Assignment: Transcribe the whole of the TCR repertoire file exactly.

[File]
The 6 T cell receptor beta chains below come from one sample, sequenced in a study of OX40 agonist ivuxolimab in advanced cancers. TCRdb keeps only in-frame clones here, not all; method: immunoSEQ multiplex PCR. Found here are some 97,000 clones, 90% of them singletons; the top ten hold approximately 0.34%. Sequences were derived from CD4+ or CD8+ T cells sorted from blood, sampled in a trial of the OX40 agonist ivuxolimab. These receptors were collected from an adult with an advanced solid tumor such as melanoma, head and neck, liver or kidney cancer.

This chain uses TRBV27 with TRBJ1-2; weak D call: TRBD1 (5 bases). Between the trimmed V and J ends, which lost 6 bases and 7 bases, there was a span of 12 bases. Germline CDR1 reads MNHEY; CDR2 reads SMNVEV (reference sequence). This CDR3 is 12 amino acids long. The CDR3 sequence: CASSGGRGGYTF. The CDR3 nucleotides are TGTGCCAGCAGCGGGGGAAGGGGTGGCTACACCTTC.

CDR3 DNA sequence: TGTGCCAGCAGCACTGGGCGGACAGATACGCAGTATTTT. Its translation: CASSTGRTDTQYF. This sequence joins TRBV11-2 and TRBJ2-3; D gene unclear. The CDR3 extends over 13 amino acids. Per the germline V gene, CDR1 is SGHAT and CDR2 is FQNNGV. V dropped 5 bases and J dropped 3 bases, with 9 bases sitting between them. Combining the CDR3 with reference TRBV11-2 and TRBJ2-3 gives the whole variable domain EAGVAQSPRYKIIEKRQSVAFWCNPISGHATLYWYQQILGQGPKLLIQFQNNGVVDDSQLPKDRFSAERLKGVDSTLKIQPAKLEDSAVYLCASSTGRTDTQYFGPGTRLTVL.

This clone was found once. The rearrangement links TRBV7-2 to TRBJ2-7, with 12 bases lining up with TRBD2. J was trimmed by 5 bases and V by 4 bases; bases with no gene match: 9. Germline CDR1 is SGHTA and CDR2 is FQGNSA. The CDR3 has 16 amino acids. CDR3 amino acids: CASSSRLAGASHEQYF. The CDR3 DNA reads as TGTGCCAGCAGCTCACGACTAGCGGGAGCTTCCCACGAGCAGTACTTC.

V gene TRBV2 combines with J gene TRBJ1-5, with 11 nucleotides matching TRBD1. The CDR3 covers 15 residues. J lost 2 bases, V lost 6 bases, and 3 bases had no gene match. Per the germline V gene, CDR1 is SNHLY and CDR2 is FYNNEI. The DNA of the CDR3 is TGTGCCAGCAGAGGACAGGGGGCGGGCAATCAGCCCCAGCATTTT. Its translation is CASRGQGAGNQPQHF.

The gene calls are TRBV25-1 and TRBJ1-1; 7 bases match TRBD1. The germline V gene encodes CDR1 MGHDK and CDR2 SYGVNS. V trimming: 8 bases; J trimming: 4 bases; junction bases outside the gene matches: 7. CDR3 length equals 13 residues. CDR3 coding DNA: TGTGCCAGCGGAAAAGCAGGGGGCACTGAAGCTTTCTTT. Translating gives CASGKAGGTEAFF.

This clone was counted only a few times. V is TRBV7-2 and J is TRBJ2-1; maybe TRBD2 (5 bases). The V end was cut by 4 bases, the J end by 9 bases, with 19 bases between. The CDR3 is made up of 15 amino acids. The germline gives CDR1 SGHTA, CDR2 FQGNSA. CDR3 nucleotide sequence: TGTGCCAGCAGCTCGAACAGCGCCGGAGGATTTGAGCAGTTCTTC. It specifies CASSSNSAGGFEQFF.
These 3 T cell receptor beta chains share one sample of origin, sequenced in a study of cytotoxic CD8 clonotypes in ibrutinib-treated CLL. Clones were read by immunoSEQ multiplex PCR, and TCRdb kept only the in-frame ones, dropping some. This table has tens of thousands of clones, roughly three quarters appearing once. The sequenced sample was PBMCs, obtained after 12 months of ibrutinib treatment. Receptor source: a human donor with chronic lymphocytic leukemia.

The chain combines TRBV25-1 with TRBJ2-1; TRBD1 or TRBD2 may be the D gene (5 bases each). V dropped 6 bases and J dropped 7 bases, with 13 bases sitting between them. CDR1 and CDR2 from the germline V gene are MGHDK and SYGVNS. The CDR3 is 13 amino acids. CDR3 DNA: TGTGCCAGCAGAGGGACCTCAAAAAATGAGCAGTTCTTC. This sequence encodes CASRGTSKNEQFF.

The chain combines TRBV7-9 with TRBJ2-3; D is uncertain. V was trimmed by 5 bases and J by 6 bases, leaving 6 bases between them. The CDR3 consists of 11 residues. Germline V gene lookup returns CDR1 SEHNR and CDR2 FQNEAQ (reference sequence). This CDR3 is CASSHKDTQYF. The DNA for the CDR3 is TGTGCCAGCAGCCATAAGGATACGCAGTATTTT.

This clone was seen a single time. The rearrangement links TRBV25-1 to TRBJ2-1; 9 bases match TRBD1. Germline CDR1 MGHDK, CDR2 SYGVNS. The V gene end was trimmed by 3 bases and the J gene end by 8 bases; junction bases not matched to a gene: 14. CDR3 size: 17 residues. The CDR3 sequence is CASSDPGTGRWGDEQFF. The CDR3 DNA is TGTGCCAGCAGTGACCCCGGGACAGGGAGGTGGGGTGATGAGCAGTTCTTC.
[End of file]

The 6 T cell receptor beta chains below come from one sample, sequenced in a study of OX40 agonist ivuxolimab in advanced cancers. TCRdb keeps only in-frame clones here, not all; method: immunoSEQ multiplex PCR. Found here are some 97,000 clones, 90% of them singletons; the top ten hold approximately 0.34%. Sequences were derived from CD4+ or CD8+ T cells sorted from blood, sampled in a trial of the OX40 agonist ivuxolimab. These receptors were collected from an adult with an advanced solid tumor such as melanoma, head and neck, liver or kidney cancer.

This chain uses TRBV27 with TRBJ1-2; weak D call: TRBD1 (5 bases). Between the trimmed V and J ends, which lost 6 bases and 7 bases, there was a span of 12 bases. Germline CDR1 reads MNHEY; CDR2 reads SMNVEV (reference sequence). This CDR3 is 12 amino acids long. The CDR3 sequence: CASSGGRGGYTF. The CDR3 nucleotides are TGTGCCAGCAGCGGGGGAAGGGGTGGCTACACCTTC.

CDR3 DNA sequence: TGTGCCAGCAGCACTGGGCGGACAGATACGCAGTATTTT. Its translation: CASSTGRTDTQYF. This sequence joins TRBV11-2 and TRBJ2-3; D gene unclear. The CDR3 extends over 13 amino acids. Per the germline V gene, CDR1 is SGHAT and CDR2 is FQNNGV. V dropped 5 bases and J dropped 3 bases, with 9 bases sitting between them. Combining the CDR3 with reference TRBV11-2 and TRBJ2-3 gives the whole variable domain EAGVAQSPRYKIIEKRQSVAFWCNPISGHATLYWYQQILGQGPKLLIQFQNNGVVDDSQLPKDRFSAERLKGVDSTLKIQPAKLEDSAVYLCASSTGRTDTQYFGPGTRLTVL.

This clone was found once. The rearrangement links TRBV7-2 to TRBJ2-7, with 12 bases lining up with TRBD2. J was trimmed by 5 bases and V by 4 bases; bases with no gene match: 9. Germline CDR1 is SGHTA and CDR2 is FQGNSA. The CDR3 has 16 amino acids. CDR3 amino acids: CASSSRLAGASHEQYF. The CDR3 DNA reads as TGTGCCAGCAGCTCACGACTAGCGGGAGCTTCCCACGAGCAGTACTTC.

V gene TRBV2 combines with J gene TRBJ1-5, with 11 nucleotides matching TRBD1. The CDR3 covers 15 residues. J lost 2 bases, V lost 6 bases, and 3 bases had no gene match. Per the germline V gene, CDR1 is SNHLY and CDR2 is FYNNEI. The DNA of the CDR3 is TGTGCCAGCAGAGGACAGGGGGCGGGCAATCAGCCCCAGCATTTT. Its translation is CASRGQGAGNQPQHF.

The gene calls are TRBV25-1 and TRBJ1-1; 7 bases match TRBD1. The germline V gene encodes CDR1 MGHDK and CDR2 SYGVNS. V trimming: 8 bases; J trimming: 4 bases; junction bases outside the gene matches: 7. CDR3 length equals 13 residues. CDR3 coding DNA: TGTGCCAGCGGAAAAGCAGGGGGCACTGAAGCTTTCTTT. Translating gives CASGKAGGTEAFF.

This clone was counted only a few times. V is TRBV7-2 and J is TRBJ2-1; maybe TRBD2 (5 bases). The V end was cut by 4 bases, the J end by 9 bases, with 19 bases between. The CDR3 is made up of 15 amino acids. The germline gives CDR1 SGHTA, CDR2 FQGNSA. CDR3 nucleotide sequence: TGTGCCAGCAGCTCGAACAGCGCCGGAGGATTTGAGCAGTTCTTC. It specifies CASSSNSAGGFEQFF.
These 3 T cell receptor beta chains share one sample of origin, sequenced in a study of cytotoxic CD8 clonotypes in ibrutinib-treated CLL. Clones were read by immunoSEQ multiplex PCR, and TCRdb kept only the in-frame ones, dropping some. This table has tens of thousands of clones, roughly three quarters appearing once. The sequenced sample was PBMCs, obtained after 12 months of ibrutinib treatment. Receptor source: a human donor with chronic lymphocytic leukemia.

The chain combines TRBV25-1 with TRBJ2-1; TRBD1 or TRBD2 may be the D gene (5 bases each). V dropped 6 bases and J dropped 7 bases, with 13 bases sitting between them. CDR1 and CDR2 from the germline V gene are MGHDK and SYGVNS. The CDR3 is 13 amino acids. CDR3 DNA: TGTGCCAGCAGAGGGACCTCAAAAAATGAGCAGTTCTTC. This sequence encodes CASRGTSKNEQFF.

The chain combines TRBV7-9 with TRBJ2-3; D is uncertain. V was trimmed by 5 bases and J by 6 bases, leaving 6 bases between them. The CDR3 consists of 11 residues. Germline V gene lookup returns CDR1 SEHNR and CDR2 FQNEAQ (reference sequence). This CDR3 is CASSHKDTQYF. The DNA for the CDR3 is TGTGCCAGCAGCCATAAGGATACGCAGTATTTT.

This clone was seen a single time. The rearrangement links TRBV25-1 to TRBJ2-1; 9 bases match TRBD1. Germline CDR1 MGHDK, CDR2 SYGVNS. The V gene end was trimmed by 3 bases and the J gene end by 8 bases; junction bases not matched to a gene: 14. CDR3 size: 17 residues. The CDR3 sequence is CASSDPGTGRWGDEQFF. The CDR3 DNA is TGTGCCAGCAGTGACCCCGGGACAGGGAGGTGGGGTGATGAGCAGTTCTTC.